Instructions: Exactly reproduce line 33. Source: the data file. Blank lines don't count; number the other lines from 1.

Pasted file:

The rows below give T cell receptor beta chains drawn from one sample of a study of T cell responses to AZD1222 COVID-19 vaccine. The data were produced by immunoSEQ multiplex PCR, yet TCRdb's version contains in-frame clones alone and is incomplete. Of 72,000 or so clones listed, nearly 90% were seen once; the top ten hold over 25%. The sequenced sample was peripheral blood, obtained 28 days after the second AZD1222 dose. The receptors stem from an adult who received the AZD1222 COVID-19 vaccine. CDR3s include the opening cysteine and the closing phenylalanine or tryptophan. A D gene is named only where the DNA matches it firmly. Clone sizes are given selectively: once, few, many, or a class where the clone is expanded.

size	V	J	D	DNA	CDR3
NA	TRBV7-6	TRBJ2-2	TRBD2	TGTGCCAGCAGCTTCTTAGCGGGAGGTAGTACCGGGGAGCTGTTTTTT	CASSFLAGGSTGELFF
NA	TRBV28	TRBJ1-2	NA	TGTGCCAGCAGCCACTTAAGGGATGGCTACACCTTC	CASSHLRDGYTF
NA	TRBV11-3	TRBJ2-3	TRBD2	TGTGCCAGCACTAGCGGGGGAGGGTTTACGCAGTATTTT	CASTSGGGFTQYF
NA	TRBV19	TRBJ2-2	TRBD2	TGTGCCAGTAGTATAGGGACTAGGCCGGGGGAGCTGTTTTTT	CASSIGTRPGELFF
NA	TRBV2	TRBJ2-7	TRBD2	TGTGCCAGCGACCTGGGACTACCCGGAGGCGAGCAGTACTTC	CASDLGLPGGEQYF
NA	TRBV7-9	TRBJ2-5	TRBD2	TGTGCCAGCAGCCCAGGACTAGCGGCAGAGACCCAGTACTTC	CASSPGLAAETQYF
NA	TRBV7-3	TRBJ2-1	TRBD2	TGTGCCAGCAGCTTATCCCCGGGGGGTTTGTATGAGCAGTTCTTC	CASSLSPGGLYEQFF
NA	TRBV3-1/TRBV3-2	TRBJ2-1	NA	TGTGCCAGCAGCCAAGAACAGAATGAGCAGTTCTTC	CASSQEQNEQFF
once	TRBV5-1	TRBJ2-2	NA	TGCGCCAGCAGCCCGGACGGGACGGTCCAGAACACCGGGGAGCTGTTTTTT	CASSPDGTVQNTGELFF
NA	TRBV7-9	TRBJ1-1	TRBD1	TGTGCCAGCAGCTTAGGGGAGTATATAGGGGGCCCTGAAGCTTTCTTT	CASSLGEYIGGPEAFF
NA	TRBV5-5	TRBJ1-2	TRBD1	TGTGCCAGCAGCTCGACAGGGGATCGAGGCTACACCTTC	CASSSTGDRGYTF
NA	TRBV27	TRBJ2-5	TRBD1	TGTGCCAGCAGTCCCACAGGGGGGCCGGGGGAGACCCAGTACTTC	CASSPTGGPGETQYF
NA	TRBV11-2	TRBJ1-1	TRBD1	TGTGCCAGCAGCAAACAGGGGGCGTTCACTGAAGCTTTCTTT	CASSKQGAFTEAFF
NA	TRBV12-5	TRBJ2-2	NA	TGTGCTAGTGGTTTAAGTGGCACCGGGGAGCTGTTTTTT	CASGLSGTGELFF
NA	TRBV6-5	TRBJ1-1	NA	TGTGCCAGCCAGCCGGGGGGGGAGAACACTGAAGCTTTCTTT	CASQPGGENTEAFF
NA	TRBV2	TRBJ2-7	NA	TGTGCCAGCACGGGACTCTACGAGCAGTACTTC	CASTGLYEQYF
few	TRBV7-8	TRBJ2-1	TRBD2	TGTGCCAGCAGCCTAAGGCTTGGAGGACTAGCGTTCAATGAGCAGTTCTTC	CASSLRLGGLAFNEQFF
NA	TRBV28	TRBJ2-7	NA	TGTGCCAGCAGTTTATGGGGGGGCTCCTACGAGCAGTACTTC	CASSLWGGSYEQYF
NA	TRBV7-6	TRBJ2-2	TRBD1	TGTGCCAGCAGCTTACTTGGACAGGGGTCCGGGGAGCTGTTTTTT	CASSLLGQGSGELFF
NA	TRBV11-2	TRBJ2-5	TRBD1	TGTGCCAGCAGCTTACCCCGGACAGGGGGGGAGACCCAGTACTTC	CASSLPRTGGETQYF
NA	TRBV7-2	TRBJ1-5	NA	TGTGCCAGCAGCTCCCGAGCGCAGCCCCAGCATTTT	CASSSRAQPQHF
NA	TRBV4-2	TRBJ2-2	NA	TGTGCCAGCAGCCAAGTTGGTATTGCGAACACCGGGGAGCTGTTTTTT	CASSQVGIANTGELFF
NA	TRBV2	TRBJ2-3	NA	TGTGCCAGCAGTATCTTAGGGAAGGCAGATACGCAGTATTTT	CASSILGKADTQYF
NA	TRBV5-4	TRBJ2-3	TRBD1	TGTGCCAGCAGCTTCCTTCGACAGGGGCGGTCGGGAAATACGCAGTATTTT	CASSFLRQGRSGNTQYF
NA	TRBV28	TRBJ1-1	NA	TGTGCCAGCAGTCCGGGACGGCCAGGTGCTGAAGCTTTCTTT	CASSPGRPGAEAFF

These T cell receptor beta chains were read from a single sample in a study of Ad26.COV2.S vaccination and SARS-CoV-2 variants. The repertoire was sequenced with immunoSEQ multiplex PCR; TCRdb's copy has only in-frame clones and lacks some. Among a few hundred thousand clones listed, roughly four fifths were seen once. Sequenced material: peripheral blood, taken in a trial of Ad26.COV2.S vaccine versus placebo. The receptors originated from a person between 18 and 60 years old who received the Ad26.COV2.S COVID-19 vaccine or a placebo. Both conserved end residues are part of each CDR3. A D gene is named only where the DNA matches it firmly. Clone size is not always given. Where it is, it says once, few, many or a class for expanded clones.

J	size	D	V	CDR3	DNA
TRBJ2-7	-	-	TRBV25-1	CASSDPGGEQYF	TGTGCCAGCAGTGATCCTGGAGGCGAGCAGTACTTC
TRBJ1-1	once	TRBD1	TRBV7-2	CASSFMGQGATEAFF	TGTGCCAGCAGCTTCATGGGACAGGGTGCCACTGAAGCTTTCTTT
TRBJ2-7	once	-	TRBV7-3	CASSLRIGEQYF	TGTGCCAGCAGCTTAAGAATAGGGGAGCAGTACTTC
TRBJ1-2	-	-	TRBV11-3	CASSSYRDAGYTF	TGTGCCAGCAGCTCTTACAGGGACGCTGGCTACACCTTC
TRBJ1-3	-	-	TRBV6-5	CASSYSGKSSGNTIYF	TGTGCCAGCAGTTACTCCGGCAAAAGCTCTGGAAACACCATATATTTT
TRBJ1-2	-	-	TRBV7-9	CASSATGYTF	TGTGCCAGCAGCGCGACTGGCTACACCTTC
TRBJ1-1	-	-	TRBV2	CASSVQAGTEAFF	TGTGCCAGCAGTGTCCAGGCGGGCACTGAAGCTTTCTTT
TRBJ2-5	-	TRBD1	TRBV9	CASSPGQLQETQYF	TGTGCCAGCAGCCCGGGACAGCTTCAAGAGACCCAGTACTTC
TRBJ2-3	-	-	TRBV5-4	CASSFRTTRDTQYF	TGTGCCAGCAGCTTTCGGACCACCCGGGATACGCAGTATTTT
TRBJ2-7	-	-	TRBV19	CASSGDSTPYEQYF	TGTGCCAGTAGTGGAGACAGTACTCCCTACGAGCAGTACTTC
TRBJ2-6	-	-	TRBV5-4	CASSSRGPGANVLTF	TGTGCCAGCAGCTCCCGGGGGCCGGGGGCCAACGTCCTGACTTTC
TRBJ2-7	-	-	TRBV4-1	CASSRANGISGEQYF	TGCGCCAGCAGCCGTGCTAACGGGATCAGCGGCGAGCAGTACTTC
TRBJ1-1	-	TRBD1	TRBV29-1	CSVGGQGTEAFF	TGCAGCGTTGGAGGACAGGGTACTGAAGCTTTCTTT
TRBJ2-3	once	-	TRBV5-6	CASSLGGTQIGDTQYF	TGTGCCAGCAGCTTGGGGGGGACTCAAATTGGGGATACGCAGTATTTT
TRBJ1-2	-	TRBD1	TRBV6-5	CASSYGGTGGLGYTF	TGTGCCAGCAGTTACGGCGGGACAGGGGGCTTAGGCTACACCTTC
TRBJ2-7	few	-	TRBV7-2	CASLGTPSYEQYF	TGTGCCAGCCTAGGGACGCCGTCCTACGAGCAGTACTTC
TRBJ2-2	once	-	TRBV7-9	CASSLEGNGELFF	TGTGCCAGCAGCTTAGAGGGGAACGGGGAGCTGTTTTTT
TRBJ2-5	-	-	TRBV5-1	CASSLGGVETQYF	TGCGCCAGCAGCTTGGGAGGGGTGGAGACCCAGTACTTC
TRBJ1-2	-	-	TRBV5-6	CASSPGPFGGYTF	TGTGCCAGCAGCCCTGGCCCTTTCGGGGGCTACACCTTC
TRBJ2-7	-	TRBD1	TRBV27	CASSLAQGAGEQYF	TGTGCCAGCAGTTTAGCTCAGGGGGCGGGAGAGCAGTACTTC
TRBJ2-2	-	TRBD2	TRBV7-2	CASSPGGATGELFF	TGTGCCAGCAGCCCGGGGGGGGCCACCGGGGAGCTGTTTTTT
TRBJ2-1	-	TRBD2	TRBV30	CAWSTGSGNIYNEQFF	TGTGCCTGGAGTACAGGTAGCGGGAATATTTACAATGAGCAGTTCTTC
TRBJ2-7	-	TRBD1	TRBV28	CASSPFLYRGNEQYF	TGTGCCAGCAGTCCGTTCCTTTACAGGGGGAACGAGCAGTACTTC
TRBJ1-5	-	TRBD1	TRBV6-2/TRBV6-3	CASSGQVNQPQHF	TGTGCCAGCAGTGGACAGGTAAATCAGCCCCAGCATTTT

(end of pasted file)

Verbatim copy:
TRBJ1-2	-	-	TRBV11-3	CASSSYRDAGYTF	TGTGCCAGCAGCTCTTACAGGGACGCTGGCTACACCTTC